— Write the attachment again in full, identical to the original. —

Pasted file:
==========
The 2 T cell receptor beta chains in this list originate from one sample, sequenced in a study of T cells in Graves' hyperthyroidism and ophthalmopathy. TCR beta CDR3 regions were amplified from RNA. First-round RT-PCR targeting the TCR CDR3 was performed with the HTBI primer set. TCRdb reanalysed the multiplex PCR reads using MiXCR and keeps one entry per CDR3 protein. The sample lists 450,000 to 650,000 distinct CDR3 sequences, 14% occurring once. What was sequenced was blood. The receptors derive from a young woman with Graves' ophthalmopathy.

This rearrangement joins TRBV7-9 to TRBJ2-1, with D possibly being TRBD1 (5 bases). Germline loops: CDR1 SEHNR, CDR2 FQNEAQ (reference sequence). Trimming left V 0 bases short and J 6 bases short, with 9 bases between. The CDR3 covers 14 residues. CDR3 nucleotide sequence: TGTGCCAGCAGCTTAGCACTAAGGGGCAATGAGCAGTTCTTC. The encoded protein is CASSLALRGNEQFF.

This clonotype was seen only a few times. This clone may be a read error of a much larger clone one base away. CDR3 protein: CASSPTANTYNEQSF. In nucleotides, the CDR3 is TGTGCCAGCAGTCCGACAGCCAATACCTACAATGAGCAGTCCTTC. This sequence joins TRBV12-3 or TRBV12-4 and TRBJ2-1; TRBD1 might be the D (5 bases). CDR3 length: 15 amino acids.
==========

The 2 T cell receptor beta chains in this list originate from one sample, sequenced in a study of T cells in Graves' hyperthyroidism and ophthalmopathy. TCR beta CDR3 regions were amplified from RNA. First-round RT-PCR targeting the TCR CDR3 was performed with the HTBI primer set. TCRdb reanalysed the multiplex PCR reads using MiXCR and keeps one entry per CDR3 protein. The sample lists 450,000 to 650,000 distinct CDR3 sequences, 14% occurring once. What was sequenced was blood. The receptors derive from a young woman with Graves' ophthalmopathy.

This rearrangement joins TRBV7-9 to TRBJ2-1, with D possibly being TRBD1 (5 bases). Germline loops: CDR1 SEHNR, CDR2 FQNEAQ (reference sequence). Trimming left V 0 bases short and J 6 bases short, with 9 bases between. The CDR3 covers 14 residues. CDR3 nucleotide sequence: TGTGCCAGCAGCTTAGCACTAAGGGGCAATGAGCAGTTCTTC. The encoded protein is CASSLALRGNEQFF.

This clonotype was seen only a few times. This clone may be a read error of a much larger clone one base away. CDR3 protein: CASSPTANTYNEQSF. In nucleotides, the CDR3 is TGTGCCAGCAGTCCGACAGCCAATACCTACAATGAGCAGTCCTTC. This sequence joins TRBV12-3 or TRBV12-4 and TRBJ2-1; TRBD1 might be the D (5 bases). CDR3 length: 15 amino acids.